Assign the MFA Policy

To configure Cloudentity so that it prompts for MFA in specific scenarios, you need to assign a policy with the MFA validator. Cloudentity provides such a policy out of the box, as shown later in this document.

You can assign the MFA policy to different entities, depending on what you want to protect with MFA.

Restrict Access to the Client

In this scenario, you assign the MFA policy to an application as a mechanism enforcing an additional authentication of the user who tries to access the application, which is when the policy gets validated.

Step-by-step

  1. Select a workspace from Workspace Directory.

  2. From the sidebar, select Policies and make sure you have an MFA policy defined on the policies list (it should be there by default).

  3. From the sidebar, select Application > Application-of-your-choice.

  4. Navigate to the Governance section, open the policy selector for User policy, pick the MFA policy, and save the new setup.

    Result

    Users now have to complete MFA in order to log in to the target application. Cloudentity validates this by checking the presence of the following claims in the token received from the IDP:

    • email claim must be present together with the email_verified: true flag in case of e-mail verification.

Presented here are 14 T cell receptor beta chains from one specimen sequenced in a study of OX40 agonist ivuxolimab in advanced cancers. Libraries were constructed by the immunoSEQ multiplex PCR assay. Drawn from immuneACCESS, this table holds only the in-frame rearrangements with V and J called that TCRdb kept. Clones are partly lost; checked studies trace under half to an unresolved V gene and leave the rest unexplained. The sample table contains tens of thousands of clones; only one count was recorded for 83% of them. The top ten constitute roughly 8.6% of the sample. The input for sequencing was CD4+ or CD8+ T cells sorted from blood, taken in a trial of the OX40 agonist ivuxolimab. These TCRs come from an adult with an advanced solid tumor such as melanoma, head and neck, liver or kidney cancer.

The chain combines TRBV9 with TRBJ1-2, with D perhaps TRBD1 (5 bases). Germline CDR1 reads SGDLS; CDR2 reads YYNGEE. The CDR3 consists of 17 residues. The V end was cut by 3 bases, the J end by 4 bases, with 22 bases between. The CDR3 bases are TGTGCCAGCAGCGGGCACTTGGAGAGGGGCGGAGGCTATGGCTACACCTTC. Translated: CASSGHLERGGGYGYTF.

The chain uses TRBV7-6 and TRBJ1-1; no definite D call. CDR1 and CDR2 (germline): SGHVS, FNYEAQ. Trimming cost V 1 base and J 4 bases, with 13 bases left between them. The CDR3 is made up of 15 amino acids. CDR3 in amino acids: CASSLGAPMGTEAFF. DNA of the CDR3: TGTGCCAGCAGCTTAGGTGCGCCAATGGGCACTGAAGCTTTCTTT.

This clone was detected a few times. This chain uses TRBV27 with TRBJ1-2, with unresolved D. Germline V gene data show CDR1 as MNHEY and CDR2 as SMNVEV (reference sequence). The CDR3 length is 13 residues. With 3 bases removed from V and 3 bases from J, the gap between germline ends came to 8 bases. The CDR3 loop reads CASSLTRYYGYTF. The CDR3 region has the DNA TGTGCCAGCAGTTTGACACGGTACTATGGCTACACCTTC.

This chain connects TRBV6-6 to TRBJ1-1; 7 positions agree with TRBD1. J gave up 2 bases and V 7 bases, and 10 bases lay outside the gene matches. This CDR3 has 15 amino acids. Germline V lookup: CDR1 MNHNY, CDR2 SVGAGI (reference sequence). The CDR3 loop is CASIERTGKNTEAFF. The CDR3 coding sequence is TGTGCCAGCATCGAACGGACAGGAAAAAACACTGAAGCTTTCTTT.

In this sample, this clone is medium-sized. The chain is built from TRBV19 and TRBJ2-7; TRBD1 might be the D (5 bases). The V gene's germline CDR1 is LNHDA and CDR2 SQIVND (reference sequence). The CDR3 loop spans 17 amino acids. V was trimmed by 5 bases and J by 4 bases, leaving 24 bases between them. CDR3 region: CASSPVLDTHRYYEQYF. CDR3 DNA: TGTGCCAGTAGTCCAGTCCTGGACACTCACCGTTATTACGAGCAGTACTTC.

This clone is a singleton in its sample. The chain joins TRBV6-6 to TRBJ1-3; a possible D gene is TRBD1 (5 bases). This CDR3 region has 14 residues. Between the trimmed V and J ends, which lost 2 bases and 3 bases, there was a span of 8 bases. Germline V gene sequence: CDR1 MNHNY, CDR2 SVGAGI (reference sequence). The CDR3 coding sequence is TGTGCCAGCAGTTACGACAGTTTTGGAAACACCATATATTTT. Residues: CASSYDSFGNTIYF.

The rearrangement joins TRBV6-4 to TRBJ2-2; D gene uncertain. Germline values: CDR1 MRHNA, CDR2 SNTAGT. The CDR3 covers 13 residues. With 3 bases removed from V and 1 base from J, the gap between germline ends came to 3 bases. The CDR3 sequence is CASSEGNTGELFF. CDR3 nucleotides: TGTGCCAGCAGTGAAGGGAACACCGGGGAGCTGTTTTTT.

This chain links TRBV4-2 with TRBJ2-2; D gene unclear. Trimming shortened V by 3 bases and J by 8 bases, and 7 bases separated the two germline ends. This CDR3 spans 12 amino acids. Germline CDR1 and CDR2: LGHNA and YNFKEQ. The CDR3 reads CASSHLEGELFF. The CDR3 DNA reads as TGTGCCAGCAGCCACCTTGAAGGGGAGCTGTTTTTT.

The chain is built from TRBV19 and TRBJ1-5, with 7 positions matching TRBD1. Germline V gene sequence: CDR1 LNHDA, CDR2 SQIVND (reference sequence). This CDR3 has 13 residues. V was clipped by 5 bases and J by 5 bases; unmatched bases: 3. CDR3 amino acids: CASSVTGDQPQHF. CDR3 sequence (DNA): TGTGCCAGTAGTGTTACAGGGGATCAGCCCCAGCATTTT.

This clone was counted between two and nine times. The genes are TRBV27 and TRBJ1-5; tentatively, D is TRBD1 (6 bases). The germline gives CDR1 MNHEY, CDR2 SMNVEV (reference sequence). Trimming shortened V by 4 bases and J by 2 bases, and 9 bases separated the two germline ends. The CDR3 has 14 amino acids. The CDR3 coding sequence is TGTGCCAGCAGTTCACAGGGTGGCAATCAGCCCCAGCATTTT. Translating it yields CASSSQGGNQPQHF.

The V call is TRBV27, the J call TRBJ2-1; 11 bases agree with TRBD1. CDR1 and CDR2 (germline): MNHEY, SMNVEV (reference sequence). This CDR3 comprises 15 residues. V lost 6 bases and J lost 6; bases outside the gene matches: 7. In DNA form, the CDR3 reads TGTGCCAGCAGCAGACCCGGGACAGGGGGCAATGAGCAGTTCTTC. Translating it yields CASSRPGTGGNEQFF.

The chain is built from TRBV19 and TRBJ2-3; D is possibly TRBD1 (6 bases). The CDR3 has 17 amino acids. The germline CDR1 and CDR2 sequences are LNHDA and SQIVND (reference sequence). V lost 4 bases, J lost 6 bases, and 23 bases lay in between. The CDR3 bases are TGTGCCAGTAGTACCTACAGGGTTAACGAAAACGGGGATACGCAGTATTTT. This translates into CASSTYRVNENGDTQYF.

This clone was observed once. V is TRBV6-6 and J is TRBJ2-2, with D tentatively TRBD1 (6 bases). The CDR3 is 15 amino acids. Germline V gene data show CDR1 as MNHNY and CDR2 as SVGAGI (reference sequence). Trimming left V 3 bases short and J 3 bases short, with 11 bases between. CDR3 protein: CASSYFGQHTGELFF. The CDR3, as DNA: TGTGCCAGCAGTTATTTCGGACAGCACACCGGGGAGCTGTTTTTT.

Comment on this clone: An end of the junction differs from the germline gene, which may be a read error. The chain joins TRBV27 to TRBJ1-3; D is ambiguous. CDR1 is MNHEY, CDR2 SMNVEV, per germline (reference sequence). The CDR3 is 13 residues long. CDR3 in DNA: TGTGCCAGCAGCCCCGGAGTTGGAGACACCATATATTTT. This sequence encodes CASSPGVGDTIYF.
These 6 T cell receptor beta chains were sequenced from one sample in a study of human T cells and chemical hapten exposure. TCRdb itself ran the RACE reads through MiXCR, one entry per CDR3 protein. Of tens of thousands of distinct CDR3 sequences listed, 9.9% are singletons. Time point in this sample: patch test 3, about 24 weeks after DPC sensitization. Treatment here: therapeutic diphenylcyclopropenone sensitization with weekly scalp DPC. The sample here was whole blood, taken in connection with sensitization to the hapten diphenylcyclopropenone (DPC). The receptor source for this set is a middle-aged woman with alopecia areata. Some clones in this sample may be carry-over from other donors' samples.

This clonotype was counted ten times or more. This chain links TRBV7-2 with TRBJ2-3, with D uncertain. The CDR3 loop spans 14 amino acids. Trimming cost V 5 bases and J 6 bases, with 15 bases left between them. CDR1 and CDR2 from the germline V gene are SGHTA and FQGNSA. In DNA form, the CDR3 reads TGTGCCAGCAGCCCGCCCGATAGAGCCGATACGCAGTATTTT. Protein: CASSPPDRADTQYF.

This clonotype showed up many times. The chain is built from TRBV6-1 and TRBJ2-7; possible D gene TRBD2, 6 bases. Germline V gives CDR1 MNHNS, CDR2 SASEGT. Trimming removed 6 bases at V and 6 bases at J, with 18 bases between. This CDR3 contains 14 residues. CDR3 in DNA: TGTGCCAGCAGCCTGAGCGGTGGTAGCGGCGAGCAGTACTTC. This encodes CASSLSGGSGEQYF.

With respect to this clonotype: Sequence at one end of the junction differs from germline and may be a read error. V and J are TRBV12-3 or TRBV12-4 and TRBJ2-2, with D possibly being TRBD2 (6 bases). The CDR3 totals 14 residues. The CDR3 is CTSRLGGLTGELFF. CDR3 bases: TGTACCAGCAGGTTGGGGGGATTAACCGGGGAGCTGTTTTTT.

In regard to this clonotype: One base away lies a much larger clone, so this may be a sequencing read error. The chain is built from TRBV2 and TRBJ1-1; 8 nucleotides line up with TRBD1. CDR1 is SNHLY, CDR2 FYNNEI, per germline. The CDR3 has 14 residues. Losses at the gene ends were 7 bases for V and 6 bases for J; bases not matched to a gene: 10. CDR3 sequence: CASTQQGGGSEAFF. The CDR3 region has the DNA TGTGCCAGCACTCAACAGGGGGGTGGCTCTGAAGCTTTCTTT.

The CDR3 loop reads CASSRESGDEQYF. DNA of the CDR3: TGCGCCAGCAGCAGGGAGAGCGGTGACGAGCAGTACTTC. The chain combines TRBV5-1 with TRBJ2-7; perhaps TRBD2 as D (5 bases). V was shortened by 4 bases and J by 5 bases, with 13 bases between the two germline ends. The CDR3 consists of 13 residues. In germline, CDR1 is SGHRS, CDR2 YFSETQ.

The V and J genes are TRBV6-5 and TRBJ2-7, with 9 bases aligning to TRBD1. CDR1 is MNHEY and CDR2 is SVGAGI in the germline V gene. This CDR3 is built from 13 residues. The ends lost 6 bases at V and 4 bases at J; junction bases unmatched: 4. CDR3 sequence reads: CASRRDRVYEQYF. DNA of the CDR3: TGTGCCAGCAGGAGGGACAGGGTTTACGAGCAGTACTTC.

• phone_number claim must be present together with the phone_number_verified: true flag in case of phone verification.

Check how it works

To check if the access to the application is restricted with the MFA policy as assigned, take the following steps:

  1. Try to log in to your application (Cloudentity Demo Portal is shown in the video).

  2. In the MFA-method-selection window that shows, select a method you want to use for an additional verification of your identity.

  3. Check your mail/phone for the verification code, enter it into the field, and select Verify.

    Result

    You can access the application now.

Restrict Granting Scopes

In this scenario, you assign the MFA policy to a scope as a mechanism enforcing an additional authentication of the user who tries to grant the scope, which is when the policy gets validated.

Video Guide

Step-by-step

  1. From the sidebar, select Applications > Services > Service-of-your-choice > Scopes > Scope-of-your-choice (the video shows the Email scope, found under Applications > Services > Profile > Scopes > Email).

  2. For the scope of your choice, open the policy selector for Consent Grant, pick the MFA policy, and save the new setup.

Check How It Works

To check if the scope is protected with the MFA policy as assigned, take the following steps:

  1. Try to log in to your application (Cloudentity Demo Portal is shown in the video).

  2. In the consent screen that shows, select the grayed-out scope, which requires your attention.

  3. From the additional verification section that unfolds, select VERIFY NOW.

  4. In the MFA-method-selection window that shows, select a method you want to use for an additional verification of your identity.

  5. Check your mail/phone for the verification code, enter it into the field, and select Verify.

    Result

    You can now grant the MFA-protected scope.